“This Is Our Youth” is a post-modern play. Such is the ambivalent spirit of Washburn’s latest production. Set in the early 1980s, the show shows around two days of thrills and contradictions of the lives of three young people.
The play’s action is all seen within Dennis Ziegler’s apartment on the Upper West Side of Manhattan, New York. A believable studio apartment is created on stage that is at once cramped, gross and oddly captivating – like a small personality-filled world.
Warren Straub (CJ Williams-Herrera) is the play’s protagonist and a great representation of the awkward time between high school and “real” adulthood.
The play tracks the consequences, or lack thereof, of him stealing money from his wealthy father with whom he has a less-than-healthy relationship.
In the sequence of events that follows we learn about Warren, his drug dealing friend Dennis (Alex Laughlin) and Warren’s love interest Jessica Goldman (Darria Dennison).
The play’s first act was well paced and had a good number of laughs to help sustain this dialogue-heavy play. The dynamic between Warren, a lanky embodiment of being in over one’s head, and Dennis, who has become a grungy scar-face wannabe, made for an entertaining duo and one that raised interesting questions about privilege.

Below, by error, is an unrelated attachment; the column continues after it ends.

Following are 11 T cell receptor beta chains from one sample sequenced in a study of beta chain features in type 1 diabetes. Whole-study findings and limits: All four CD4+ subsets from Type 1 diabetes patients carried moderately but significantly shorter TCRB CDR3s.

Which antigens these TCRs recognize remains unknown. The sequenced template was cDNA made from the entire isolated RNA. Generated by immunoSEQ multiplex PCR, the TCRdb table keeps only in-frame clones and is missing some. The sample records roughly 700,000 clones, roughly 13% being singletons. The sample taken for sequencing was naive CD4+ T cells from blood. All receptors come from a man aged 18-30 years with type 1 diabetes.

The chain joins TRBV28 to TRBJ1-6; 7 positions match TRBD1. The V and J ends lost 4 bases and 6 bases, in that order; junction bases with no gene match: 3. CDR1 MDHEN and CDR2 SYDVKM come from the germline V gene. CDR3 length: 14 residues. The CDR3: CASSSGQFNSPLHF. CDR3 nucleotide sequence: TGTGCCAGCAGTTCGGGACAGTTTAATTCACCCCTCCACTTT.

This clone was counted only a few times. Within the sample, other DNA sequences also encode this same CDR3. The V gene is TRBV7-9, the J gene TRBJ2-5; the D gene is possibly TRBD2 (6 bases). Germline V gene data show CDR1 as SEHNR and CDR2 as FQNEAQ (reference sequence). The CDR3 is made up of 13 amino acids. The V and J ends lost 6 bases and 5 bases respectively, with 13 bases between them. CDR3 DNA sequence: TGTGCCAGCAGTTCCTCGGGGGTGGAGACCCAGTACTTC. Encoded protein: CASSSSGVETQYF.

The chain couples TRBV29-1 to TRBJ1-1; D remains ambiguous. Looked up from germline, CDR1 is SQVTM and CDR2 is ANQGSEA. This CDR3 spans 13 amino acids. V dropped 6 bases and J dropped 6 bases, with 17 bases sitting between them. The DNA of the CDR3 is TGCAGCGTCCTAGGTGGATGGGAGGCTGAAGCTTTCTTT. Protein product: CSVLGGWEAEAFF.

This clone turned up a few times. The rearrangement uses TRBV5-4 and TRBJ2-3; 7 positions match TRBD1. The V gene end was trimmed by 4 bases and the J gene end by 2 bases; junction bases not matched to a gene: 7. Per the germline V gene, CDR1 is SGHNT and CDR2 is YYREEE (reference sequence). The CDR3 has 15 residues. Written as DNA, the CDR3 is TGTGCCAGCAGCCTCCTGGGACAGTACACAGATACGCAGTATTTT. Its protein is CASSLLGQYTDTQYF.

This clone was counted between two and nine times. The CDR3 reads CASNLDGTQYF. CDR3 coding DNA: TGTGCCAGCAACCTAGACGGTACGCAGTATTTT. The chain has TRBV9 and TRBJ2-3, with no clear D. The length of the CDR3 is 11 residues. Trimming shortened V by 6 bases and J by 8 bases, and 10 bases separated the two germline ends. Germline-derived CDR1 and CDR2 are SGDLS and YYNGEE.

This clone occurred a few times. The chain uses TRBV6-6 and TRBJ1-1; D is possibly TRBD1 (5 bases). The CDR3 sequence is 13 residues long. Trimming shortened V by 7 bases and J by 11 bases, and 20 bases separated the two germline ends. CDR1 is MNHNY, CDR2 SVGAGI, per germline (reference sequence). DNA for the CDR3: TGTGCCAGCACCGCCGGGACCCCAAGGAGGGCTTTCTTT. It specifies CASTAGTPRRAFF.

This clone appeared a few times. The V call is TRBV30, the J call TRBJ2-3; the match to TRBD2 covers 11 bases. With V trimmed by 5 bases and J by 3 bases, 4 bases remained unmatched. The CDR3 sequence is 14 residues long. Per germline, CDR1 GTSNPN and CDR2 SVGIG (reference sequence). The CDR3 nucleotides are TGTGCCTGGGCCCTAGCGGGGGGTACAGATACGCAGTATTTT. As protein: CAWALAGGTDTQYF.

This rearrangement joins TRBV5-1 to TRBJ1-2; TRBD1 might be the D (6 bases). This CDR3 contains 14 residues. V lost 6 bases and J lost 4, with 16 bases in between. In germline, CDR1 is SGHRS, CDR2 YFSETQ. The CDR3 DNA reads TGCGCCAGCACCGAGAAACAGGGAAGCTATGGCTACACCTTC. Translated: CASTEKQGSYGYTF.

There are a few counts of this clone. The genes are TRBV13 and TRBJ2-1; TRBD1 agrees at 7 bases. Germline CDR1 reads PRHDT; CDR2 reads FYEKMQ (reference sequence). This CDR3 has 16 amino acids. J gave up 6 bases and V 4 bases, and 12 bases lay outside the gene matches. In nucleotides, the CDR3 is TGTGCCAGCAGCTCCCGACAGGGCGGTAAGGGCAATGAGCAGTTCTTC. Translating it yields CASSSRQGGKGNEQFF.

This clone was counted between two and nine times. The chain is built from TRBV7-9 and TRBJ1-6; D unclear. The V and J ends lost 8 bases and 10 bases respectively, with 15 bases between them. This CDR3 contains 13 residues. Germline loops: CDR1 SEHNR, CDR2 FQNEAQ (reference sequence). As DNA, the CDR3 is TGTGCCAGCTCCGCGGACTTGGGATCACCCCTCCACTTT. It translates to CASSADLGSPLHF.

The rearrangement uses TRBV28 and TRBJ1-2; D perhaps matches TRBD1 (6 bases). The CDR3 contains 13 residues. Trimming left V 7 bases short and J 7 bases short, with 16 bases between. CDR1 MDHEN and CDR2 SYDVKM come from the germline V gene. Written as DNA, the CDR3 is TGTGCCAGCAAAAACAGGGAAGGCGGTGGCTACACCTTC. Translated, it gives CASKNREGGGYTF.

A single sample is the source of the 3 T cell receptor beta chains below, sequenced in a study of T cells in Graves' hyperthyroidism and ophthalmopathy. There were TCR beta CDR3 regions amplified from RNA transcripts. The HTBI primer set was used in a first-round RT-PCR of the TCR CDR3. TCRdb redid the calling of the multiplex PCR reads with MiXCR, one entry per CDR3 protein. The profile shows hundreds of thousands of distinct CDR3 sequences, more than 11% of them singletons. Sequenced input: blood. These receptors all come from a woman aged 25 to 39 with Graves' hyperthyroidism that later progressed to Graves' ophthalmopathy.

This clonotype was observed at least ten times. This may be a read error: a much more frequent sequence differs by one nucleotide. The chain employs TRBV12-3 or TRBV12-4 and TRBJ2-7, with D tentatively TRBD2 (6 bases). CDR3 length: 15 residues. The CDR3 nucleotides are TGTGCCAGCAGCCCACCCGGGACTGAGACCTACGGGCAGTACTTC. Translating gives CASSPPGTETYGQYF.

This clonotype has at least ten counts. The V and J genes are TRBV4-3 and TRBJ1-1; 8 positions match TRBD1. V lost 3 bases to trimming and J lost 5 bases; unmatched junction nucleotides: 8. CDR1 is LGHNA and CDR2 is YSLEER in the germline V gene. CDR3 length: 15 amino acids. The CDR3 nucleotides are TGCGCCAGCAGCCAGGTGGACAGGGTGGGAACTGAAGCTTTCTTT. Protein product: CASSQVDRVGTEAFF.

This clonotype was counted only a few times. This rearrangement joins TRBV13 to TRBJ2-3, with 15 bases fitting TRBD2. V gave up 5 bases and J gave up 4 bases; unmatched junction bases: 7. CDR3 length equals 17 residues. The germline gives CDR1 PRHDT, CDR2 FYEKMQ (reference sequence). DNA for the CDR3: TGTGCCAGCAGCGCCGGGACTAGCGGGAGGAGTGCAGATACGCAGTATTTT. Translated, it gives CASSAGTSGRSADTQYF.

Act one also used music quite well to bring comedic and touching moments out between the characters. However, during one sequence, the actors had to fight pretty hard to be heard over the music. Still, the songs were a nice fit for the time and for the mood being set up.
Another piece of technical work that should be credited is the costumes. Jessica’s costume in the first act was especially well done. It was a real visual transformation that at once established the time but also enhanced the character.
Her costume, busy and trendy, helped explain her dealings with men. She verbally keeps Warren at bay being understandably defensive, but clearly she is concerned for how people see her.
Act two incorporated multiple monologues by Dennis and Warren. Though the monologues were performed well, the writing was done with a tradeoff. What the audience gains in insight into the characters, it loses in the feeling that the play was a believable interaction between the two.
The characters hold up a mirror to audiences 30-plus years removed from themselves and effectively ask questions of youth: Who are you? What do you want? Are you a good person?
“This Is Our Youth” will be showing in the Neese Gray Theatre at 7:30 p.m. April 22 and 23 and at 2 p.m. April 24. Washburn students, faculty and staff get tickets free of charge with their IDs.
Rating: 4/5 stars